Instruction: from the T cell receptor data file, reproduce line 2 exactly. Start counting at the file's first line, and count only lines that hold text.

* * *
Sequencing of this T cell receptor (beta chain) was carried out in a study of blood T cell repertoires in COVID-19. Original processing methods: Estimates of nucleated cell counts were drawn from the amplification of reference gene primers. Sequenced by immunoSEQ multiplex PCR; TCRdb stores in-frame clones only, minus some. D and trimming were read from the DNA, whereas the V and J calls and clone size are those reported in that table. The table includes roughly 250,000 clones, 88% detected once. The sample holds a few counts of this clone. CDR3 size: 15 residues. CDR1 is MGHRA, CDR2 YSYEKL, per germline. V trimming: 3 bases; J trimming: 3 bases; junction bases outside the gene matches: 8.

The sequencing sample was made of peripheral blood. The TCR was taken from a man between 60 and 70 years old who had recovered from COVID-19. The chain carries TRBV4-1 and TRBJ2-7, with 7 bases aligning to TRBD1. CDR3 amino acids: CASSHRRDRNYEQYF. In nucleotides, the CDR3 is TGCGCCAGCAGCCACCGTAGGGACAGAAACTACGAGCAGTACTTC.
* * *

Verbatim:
The sequencing sample was made of peripheral blood. The TCR was taken from a man between 60 and 70 years old who had recovered from COVID-19. The chain carries TRBV4-1 and TRBJ2-7, with 7 bases aligning to TRBD1. CDR3 amino acids: CASSHRRDRNYEQYF. In nucleotides, the CDR3 is TGCGCCAGCAGCCACCGTAGGGACAGAAACTACGAGCAGTACTTC.